To mark the journal’s 90th anniversary, the Harvard Business Review website has run a series of blogs and articles under the strapline “Why Management Matters”. Alas, the content does not engage with the proposition itself, taking the importance of management for granted.

This is a common stance. Management is so omnipresent that it is mostly invisible. But nearly a century after it emerged in modern form, it is a good time to pose that fundamental question: does management matter, and if so why? The answer of course is that it does – but more and in less congratulatory ways than most people suppose.

At least materially the balance sheet for the first century would show a substantial credit. Advanced economies are organisational economies – there is a strong correlation between rising wealth and the growth of large companies. As the marshalling yards of the economy’s resources, they reliably supply us with almost every component of modern life.

Yet, with hindsight, diminishing returns set in from the 1980s. Gains came at an ever higher price, for individuals, society and the planet. Inequalities began to grow. Scandals, like buses, arrived in groups. The impact was at a human level. “The harsh reality,” writes London Business School’s Prof Julian Birkinshaw, “is that today’s large business organisations are – with notable exceptions – miserable places to spend our working lives.” As management’s claims to academic and social status grew, the discrepancies between theory and practice became so glaring that at times it seemed only managers could not see them.

Sceptics’ worst fears were confirmed in 2008. As the smoke cleared, it became clear that the meltdown was fabricated in company board and dealing rooms. Companies got every basic task wrong, misincentivising people, misallocating resources and treating customers with contempt. As Alan Greenspan, former chairman of the US Federal Reserve, said, the idea that stopping companies auto-destructing could be left to self-interest turned out to be catastrophically wrong.

“The problem is managerial, it’s not economic,” says McGill University’s Prof Henry Mintzberg of the crisis. “So many companies have been so mismanaged, the whole economy is faltering.” Somewhere along the line, management stopped being Dr Jekyll and turned into Mr Hyde – the biggest destroyer of shareholder value since the Great Depression and world wars.

Most people assume that management is fundamentally technocratic and pragmatic. If something does not work, it will be replaced by something that does. But the persistence of horrors such as call-centre sweatshops and value-destroying mergers shows otherwise. Management is a prisoner of its past. The reality, wrote author Gary Hamel, is that management operates to a template fixed “by a small coterie of long-departed theorists and practitioners who invented the rules and conventions of ‘modern’ management” a century ago, a template locked in permanent obsolescence by the free-market revolution of the 1980s.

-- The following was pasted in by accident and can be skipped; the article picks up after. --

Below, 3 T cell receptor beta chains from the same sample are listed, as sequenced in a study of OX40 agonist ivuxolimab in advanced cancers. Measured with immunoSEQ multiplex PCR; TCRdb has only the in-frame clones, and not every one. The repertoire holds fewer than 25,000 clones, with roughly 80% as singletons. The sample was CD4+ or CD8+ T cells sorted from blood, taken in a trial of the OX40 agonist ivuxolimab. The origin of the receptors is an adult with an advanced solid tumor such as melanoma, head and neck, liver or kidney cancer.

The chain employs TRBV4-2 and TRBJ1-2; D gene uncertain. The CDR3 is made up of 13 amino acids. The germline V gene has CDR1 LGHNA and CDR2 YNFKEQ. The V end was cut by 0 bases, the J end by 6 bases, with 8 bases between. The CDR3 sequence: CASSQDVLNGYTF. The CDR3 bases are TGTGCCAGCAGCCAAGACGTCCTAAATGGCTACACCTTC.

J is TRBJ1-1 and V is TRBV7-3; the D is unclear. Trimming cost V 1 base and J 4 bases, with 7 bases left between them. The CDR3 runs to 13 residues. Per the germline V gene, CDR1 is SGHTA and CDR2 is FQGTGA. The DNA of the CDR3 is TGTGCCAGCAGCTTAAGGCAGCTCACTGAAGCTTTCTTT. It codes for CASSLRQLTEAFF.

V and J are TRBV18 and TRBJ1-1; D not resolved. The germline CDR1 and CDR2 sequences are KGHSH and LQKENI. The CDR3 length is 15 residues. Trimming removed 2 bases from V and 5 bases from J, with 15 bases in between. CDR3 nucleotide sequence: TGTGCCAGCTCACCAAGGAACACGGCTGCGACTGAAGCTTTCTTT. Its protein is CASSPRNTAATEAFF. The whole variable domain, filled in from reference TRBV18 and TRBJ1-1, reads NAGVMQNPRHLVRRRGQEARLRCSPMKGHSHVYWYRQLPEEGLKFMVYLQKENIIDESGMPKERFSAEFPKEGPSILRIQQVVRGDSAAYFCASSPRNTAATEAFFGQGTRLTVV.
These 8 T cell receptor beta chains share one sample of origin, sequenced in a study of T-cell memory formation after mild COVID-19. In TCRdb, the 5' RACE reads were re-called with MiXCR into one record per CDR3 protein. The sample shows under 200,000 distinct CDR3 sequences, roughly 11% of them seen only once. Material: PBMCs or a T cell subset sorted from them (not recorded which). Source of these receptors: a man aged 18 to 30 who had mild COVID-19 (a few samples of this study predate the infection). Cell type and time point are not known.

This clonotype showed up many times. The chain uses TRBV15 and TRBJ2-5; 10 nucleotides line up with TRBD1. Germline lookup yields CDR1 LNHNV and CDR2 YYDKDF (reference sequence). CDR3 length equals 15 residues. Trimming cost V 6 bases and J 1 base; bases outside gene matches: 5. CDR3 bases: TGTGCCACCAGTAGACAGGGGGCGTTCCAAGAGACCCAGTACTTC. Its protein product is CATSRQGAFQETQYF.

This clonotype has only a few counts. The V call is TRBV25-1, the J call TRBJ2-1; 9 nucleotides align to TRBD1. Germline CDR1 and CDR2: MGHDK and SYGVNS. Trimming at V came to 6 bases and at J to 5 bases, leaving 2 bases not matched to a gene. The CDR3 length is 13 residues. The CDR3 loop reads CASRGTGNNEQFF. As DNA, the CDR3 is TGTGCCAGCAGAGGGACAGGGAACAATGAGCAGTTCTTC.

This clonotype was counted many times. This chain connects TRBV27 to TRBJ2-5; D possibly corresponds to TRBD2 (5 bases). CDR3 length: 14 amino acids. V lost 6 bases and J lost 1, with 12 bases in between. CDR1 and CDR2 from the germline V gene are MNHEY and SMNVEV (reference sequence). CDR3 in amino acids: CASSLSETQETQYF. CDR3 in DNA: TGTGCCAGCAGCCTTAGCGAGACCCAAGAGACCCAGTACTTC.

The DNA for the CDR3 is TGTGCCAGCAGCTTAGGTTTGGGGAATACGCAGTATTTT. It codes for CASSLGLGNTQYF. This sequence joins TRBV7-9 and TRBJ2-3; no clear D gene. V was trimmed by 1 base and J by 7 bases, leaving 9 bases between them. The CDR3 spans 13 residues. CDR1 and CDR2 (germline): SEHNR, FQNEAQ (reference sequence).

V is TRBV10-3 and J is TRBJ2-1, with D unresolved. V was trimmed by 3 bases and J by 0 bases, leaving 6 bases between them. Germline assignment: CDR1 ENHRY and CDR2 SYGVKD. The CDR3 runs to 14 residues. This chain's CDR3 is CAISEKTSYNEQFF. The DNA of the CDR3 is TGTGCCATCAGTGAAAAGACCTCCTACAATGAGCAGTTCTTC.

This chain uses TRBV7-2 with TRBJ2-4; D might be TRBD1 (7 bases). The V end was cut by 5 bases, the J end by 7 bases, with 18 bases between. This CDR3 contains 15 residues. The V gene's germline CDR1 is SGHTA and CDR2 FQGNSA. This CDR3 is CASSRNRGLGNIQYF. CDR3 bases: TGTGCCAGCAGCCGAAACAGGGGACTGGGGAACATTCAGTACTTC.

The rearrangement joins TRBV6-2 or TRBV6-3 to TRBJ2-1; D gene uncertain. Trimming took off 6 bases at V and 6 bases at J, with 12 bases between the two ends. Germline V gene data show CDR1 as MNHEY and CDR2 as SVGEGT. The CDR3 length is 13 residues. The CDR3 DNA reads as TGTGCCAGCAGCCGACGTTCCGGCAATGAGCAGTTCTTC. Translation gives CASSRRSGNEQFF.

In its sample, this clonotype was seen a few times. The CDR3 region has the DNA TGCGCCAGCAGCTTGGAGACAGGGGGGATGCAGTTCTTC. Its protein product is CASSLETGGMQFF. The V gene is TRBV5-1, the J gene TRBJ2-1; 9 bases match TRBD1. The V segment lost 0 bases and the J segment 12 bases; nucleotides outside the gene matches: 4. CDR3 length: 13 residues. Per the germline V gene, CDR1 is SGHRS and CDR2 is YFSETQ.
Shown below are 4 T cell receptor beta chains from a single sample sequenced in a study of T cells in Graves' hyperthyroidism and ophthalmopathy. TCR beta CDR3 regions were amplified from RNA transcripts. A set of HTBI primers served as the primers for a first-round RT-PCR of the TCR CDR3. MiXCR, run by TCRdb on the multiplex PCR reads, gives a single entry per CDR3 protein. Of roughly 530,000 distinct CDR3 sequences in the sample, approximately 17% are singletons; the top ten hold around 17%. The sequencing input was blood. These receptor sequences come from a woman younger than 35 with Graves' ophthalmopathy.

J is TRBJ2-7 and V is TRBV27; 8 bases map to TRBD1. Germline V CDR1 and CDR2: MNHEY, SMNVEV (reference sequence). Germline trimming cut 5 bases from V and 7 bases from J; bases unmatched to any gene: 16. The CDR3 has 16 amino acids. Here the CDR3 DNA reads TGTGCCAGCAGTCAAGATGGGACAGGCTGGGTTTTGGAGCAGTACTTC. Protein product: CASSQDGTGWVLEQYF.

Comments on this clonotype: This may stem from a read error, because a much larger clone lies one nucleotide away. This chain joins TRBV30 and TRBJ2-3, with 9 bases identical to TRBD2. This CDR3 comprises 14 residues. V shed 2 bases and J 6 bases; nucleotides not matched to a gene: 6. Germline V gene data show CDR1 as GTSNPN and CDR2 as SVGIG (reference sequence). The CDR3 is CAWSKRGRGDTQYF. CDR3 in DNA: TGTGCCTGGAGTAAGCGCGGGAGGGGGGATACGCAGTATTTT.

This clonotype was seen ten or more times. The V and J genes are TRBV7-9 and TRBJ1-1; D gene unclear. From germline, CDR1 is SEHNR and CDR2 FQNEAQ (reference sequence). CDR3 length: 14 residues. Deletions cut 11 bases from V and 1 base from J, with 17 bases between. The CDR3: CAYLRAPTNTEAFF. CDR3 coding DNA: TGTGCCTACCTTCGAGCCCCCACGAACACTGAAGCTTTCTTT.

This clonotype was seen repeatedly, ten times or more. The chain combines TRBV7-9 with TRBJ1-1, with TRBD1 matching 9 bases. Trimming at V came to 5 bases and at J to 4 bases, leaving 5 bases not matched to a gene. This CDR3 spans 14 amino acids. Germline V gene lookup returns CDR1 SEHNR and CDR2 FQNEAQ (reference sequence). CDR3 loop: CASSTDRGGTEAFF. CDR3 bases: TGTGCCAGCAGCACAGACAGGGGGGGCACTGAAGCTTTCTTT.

The crash illustrates the first reason why management matters: when it screws up everyone suffers. But why it screwed up relates to its role as a carrier of ideas. This derives from the built-in amplifier that is the power of expectation. Well known to social science as self-fulfilling prophecy, expectation has the power to create its own reality. If managers expect subordinates to perform well, expectations tend to lead to better performance. The reverse is also true.

The consequences are profound. In management and economics, the battle of ideas is decided not by which best explain the world but which most affect it and thereby become true as a result of their influence. Companies are the battleground. Firms whose managers act on the principle that employees are self-interested opportunists who must be forced to do their job will tend to create just that. Conversely, a company that functions on the basis of trust and co-operation creates a system in which honest, co-operative people flourish. Self-fulfilling prophecy makes every company a force for either good or ill.

Since the 1980s, the assumptions baked into the management model are the pessimistic ones. In the crash of 2008 we can see where the template based on them (incentives, compliance with letter rather than spirit, rejection of ethical considerations) leads. If the 21st century that management makes possible is to end happily, managers will have to absorb its most important lesson from the 20th: what matters most in management is not what you make but what you believe.

Copyright The Financial Times Limited 2023. All rights reserved.
Reuse this content (opens in new window) CommentsJump to comments section

Follow the topics in this article